I just went up to gather some more information for our mystery. Attached are a couple of pictures of her vent. She was not happy to have the lights come on and be taken off the roost, She is definitely not lethargic. Rather pissed actually! While I was getting the camera ready I caught a fresh dropping. It looks normal, but I have no idea if Salpingitis will affect the droppings.

We have only been getting 2 or 3 eggs a day for the last 2 months. They were producing 8 a day on a regular basis prior to that. (10 of them).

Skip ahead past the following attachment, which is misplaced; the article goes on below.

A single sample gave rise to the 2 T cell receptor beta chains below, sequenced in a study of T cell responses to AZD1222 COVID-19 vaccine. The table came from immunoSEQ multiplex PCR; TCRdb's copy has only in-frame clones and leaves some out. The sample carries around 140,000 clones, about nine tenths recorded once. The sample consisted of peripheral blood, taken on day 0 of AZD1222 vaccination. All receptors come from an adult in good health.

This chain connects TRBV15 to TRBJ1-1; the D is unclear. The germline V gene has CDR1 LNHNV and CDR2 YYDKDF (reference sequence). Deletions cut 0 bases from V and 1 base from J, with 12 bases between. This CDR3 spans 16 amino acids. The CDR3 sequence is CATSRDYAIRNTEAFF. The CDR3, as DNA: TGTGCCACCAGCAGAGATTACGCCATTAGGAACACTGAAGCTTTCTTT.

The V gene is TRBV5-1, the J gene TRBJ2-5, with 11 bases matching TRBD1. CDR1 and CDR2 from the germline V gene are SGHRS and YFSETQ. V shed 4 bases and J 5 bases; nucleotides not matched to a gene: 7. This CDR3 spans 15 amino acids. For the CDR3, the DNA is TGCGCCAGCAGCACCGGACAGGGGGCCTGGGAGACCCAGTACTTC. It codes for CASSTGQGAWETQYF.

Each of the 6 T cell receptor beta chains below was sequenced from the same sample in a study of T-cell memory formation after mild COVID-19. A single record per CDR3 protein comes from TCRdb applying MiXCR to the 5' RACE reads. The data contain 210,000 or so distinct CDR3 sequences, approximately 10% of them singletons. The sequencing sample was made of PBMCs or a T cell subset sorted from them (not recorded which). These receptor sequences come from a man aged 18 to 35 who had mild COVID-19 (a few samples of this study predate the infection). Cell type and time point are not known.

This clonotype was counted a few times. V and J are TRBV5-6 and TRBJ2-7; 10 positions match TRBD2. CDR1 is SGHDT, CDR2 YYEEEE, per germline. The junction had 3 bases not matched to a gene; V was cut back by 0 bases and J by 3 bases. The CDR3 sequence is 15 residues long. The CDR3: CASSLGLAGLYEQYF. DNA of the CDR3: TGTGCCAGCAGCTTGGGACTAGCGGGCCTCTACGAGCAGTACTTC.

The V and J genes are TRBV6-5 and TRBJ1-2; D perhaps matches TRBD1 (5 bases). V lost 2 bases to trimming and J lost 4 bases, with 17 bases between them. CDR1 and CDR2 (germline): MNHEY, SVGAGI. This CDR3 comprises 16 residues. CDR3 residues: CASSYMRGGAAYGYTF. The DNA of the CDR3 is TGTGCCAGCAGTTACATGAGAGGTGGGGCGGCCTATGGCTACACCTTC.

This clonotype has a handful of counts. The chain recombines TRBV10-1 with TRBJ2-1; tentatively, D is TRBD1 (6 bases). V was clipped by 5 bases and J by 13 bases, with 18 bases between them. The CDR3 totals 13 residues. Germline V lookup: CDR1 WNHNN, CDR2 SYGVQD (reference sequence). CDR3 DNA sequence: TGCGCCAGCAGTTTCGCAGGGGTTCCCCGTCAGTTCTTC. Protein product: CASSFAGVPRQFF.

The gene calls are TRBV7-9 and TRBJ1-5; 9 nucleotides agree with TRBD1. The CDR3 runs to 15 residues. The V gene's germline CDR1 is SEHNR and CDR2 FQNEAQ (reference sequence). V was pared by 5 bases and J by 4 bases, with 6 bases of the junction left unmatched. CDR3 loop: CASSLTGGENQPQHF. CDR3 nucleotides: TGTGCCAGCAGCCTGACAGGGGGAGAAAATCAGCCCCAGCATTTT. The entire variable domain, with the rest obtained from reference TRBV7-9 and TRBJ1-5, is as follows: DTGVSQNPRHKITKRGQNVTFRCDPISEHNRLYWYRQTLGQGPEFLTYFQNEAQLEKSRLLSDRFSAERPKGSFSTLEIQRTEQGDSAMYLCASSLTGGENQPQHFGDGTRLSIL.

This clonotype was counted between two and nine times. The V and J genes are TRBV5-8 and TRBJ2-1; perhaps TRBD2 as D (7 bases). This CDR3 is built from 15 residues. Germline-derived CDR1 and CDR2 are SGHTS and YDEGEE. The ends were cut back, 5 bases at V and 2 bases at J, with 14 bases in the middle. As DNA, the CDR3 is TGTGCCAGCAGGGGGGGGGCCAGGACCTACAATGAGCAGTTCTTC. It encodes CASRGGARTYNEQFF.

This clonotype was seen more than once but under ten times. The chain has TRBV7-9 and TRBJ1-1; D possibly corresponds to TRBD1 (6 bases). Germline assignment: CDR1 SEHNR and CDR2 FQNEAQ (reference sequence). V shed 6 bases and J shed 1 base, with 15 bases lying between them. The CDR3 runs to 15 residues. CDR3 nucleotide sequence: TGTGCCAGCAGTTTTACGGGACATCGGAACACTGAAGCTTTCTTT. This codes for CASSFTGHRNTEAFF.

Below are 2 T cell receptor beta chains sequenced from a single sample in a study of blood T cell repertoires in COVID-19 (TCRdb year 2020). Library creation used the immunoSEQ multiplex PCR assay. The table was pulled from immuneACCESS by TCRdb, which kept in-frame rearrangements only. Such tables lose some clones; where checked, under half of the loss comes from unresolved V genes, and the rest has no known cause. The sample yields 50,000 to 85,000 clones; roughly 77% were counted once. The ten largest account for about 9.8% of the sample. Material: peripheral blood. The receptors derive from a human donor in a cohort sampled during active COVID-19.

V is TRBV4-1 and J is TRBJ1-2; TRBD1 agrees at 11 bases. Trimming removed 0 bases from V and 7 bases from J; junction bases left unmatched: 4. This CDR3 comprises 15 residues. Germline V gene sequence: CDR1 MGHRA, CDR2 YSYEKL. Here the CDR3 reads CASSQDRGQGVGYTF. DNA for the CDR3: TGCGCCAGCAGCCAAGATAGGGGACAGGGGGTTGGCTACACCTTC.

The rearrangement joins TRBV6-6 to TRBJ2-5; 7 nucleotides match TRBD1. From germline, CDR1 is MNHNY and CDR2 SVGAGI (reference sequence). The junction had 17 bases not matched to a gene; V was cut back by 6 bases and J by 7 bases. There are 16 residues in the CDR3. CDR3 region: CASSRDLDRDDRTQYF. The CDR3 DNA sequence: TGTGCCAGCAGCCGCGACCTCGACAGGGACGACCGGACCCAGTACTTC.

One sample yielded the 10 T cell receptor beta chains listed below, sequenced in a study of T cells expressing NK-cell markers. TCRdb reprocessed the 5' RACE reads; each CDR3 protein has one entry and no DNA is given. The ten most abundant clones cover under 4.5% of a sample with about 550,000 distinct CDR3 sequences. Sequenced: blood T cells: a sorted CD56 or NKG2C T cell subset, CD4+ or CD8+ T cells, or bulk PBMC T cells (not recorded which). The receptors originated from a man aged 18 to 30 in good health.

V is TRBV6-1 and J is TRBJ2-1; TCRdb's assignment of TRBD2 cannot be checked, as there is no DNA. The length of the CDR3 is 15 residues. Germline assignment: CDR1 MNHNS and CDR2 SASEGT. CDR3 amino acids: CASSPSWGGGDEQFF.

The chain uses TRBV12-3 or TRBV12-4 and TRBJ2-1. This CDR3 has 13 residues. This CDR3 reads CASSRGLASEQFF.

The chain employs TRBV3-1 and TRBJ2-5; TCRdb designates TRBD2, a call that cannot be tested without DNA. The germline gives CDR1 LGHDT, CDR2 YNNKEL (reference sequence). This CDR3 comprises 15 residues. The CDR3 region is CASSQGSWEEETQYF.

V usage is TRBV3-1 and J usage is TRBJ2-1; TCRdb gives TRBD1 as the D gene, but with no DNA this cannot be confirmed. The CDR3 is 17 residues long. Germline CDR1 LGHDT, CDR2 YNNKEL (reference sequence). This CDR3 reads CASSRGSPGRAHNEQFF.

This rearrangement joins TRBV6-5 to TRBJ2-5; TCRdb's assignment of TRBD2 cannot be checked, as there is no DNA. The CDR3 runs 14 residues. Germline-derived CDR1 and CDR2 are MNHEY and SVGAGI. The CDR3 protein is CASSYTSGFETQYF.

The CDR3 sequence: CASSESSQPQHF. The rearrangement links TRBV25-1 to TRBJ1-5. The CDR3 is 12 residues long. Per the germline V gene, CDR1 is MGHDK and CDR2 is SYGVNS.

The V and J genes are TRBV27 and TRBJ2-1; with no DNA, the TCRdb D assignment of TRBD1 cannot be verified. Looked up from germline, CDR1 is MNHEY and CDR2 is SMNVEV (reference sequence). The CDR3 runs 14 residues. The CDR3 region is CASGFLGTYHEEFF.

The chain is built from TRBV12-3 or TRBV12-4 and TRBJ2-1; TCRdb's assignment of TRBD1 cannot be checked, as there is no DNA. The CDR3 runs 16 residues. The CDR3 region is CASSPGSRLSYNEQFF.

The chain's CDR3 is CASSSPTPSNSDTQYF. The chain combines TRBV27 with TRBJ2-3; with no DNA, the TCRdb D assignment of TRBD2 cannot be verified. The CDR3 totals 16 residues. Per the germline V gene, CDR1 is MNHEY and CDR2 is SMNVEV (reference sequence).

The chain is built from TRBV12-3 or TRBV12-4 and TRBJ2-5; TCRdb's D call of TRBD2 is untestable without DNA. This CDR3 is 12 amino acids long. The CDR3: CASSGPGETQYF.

I'm reading this is the preferred treatment. Correct? It requires a prescription... Tetracycline Hydrochloride Soluble Powder-324
 

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azygous

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Dec 11, 2009
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This is a tetracycline and it doesn't require a prescription from this outfit. I've recently ordered it from them myself to keep on hand. https://www.jedds.com/shop/bird-biotic-capsulessachets/

But I would hold off for now. As I said, it's not advisable to treat all the hens just to get the med into the one that needs it. That's how we got to were we now have a devil of a time finding antibiotics to buy without the aid of a vet middleman.

Just keep an eye on the hens and watch for that lash material to show up again.
 

ZedikerStation

Chirping
Jan 2, 2020
70
68
71